It’s not often I take time to play with a graphic design– I’m not a graphic designer by trade… I’ve taught a few Adobe PhotoShop workshops and love dabbling with PhotoShop, but I’m certainly not an expert or “artiste” when it comes to making graphics. The banner image of my blog is an important element of my online personality, however, and part of what people likely use to form more surface or initial impressions about who I am and what this blog space is all about. So, I spent a couple of hours updating my “new” WordPress blog header image to fit my revised theme this evening. I archived the old version to Flickr:
For the new version, because of the constraints of the image I am replacing in the WordPress theme I’ve modified, I only had 109 pixels of vertical height to work with compared to the original 200. I wanted to keep the original image and image collage elements, but I needed to squeeze them together a bit as well as extend the image out– since my new WordPress theme does not use a fixed-width page but rather expands to whatever browser width a person is using.
The original base image for my blog header graphic is a picture taken in Sunlight Basin near Yellowstone Park probably in the summer of 1999, which I have linked from a “Just for Fun!” page I created years ago. (It’s at the bottom of the page.) That page is still online on my main personal website, but to get to it I had to link to the July 2005 version of my homepage (and click the Multimedia – Just For Fun links) linked from my current “Content” page. I like using that image (which is of me fly fishing in the Clark’s Fork River of the Yellowstone) because it represents the calm tranquility and patience with which I want to daily face the stresses and storms of life. (Our family had a reunion near this same area last summer, and I posted a Flickr set of images from that trip you can check out if you want.)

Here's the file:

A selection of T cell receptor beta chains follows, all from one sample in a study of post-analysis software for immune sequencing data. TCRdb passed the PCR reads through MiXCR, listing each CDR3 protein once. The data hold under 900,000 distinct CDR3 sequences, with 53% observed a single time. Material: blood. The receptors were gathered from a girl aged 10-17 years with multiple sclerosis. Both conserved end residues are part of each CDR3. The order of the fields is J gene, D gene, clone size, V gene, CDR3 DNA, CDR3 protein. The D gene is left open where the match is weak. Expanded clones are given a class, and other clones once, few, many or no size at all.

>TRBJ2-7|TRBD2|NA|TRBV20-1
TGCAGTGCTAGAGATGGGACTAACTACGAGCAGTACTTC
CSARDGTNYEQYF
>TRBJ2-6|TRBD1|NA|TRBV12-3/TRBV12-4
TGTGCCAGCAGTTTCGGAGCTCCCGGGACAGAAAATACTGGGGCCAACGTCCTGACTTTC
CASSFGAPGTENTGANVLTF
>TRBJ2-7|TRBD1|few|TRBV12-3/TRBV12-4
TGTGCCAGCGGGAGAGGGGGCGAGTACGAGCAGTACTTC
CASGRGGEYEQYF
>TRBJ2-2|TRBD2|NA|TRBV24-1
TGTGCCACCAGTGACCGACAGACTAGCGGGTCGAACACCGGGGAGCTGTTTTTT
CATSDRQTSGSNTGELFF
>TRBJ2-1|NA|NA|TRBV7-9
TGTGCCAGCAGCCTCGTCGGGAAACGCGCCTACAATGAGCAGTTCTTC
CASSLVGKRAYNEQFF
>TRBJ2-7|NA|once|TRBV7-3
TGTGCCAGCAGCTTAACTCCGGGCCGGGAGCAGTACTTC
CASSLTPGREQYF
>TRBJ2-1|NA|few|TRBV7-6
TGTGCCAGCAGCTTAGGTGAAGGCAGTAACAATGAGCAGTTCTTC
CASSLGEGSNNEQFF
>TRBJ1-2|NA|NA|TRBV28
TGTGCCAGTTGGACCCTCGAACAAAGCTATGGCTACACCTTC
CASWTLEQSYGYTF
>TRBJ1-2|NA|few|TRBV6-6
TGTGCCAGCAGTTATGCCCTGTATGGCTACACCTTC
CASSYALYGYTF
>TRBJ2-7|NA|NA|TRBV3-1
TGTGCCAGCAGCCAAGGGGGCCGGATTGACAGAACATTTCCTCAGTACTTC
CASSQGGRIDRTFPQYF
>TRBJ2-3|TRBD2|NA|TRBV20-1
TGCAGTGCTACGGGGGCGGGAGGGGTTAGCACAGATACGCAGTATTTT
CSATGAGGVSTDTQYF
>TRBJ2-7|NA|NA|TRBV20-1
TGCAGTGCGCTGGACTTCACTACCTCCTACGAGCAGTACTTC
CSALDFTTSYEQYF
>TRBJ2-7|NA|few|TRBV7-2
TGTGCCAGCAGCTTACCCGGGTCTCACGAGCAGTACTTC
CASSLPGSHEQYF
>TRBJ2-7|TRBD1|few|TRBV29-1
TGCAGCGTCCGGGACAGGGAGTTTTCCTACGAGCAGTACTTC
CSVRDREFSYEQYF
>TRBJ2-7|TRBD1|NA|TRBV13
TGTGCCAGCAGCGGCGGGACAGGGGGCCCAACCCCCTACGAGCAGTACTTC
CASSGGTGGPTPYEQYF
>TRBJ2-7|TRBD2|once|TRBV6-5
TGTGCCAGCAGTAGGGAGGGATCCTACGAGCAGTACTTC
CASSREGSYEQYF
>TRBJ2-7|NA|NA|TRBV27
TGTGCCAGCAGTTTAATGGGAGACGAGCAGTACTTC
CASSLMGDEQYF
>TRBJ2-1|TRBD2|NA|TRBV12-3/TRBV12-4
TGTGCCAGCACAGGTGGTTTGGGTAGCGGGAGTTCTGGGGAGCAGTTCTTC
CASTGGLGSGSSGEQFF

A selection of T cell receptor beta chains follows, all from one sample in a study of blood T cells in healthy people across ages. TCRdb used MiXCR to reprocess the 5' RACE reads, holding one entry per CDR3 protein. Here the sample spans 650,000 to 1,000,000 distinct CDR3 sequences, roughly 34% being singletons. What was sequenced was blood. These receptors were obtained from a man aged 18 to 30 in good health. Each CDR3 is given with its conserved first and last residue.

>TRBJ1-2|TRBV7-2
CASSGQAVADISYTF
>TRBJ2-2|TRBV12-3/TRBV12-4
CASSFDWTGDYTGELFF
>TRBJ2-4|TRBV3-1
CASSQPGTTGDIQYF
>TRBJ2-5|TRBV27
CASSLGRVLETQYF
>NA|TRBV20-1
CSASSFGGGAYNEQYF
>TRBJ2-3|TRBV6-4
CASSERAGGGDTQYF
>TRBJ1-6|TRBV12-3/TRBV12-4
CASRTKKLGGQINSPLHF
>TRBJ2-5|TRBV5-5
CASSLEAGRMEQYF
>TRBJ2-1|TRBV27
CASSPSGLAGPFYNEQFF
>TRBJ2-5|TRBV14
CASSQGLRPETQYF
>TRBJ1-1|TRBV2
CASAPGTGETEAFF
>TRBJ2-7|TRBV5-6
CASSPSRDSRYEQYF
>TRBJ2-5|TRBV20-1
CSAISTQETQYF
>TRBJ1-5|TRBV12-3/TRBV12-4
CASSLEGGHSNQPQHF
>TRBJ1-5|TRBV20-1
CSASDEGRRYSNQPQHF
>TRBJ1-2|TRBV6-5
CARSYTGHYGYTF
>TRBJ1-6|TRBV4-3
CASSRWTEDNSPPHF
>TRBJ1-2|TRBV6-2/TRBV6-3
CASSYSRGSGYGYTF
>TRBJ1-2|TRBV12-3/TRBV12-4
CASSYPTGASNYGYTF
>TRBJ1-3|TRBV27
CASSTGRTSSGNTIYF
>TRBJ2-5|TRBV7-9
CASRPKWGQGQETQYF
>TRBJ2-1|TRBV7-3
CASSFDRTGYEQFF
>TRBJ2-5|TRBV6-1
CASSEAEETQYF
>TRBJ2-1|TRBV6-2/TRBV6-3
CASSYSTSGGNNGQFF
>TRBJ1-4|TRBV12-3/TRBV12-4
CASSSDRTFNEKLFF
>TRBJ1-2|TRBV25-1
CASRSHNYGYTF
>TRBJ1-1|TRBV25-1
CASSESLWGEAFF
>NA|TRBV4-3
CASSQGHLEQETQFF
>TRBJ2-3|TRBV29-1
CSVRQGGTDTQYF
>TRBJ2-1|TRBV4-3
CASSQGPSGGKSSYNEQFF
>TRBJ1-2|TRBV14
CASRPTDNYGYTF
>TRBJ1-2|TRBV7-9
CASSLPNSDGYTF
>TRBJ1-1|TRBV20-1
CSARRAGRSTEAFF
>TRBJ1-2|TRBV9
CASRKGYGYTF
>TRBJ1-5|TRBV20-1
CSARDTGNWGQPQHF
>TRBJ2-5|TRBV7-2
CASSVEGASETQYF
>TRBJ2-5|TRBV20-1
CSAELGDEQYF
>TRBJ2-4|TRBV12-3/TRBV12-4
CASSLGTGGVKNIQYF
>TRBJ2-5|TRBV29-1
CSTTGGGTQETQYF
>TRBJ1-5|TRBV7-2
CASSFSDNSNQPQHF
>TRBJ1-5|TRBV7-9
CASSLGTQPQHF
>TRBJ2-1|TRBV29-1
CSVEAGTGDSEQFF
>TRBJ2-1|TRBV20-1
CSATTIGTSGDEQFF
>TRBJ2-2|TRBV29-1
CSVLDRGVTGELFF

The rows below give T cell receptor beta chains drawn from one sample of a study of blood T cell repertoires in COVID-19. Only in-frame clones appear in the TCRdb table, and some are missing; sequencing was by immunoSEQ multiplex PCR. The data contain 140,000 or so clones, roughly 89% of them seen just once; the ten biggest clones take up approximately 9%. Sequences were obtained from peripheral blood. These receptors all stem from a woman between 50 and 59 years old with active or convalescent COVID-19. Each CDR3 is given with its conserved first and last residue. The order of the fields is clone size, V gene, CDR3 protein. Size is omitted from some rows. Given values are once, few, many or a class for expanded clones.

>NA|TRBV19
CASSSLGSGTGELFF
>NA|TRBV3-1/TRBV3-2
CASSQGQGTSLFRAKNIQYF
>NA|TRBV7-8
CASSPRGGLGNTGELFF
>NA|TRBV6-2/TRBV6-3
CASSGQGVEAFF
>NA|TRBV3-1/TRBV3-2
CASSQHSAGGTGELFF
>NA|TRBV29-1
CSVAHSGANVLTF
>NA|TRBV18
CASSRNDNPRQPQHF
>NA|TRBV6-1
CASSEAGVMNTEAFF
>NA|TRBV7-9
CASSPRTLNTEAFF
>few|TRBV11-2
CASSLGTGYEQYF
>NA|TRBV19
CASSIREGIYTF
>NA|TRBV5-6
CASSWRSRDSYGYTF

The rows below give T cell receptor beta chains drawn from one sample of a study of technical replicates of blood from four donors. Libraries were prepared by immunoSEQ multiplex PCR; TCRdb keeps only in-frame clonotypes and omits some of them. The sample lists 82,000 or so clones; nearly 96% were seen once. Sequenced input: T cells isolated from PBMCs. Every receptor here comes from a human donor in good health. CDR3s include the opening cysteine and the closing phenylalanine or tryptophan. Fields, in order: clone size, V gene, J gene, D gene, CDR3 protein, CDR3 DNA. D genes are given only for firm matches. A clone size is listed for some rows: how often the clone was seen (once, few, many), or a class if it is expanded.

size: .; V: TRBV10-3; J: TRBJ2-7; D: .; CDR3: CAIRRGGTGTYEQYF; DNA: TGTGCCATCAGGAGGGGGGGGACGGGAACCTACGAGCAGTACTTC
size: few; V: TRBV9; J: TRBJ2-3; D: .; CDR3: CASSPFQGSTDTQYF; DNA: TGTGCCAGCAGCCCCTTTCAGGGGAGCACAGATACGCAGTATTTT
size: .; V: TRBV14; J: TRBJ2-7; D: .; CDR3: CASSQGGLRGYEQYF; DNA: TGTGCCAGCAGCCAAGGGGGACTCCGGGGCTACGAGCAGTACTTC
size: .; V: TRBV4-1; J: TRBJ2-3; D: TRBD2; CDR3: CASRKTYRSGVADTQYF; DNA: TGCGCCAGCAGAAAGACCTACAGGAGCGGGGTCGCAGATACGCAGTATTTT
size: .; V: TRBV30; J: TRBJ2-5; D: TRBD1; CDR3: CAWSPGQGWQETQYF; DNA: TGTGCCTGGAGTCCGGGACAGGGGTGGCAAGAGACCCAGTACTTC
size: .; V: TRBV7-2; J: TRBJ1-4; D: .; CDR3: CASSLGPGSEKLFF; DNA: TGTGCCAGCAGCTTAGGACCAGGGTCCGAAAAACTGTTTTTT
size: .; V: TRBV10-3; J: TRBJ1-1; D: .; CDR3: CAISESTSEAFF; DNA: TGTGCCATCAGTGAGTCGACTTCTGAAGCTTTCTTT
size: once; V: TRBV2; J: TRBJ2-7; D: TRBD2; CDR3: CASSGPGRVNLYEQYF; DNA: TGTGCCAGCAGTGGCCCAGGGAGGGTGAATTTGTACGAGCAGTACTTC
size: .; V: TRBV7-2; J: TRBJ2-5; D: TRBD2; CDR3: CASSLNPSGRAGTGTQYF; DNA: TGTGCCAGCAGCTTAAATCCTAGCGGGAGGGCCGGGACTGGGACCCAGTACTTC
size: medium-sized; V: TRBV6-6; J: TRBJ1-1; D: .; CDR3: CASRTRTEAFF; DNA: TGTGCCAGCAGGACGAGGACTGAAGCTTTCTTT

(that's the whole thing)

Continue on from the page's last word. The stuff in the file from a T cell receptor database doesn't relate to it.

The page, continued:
To make the adjustment to fewer height pixels, I split the title “Moving at the Speed of Creativity” and adjusted the size of the text fonts to be smaller so they wouldn’t cover me up in the picture. I also wanted to extend the image out to the right, since my WordPress theme uses it as a background and repeats it if a user’s browser window is set wider than the image. After making five different versions with more variations in each one, I settled on a pixel width of 1500 and several silhouette images I thought “fit” my blog and podcast well. If you look at the full image or have your browser window set to the full 1500 pixel width, you’ll be able to see the second silhouette of a person working on a laptop, but with a podcasting microphone as well. 🙂 As a final touch, rather than just have the fishing image (set with an opacity of 40%, btw) end abruptly before the silhouette images begin, I added a layer mask and used the gradient tool to make the image gradually fade to white. That also let the X-Wing (which is supposed to be traveling through hyperspace at an extreme rate of speed) sort of fly out of the image, and also let the subtitle “The Weblog of Wesley Fryer” sit on the edge of the image. Overall I’m very pleased with the result!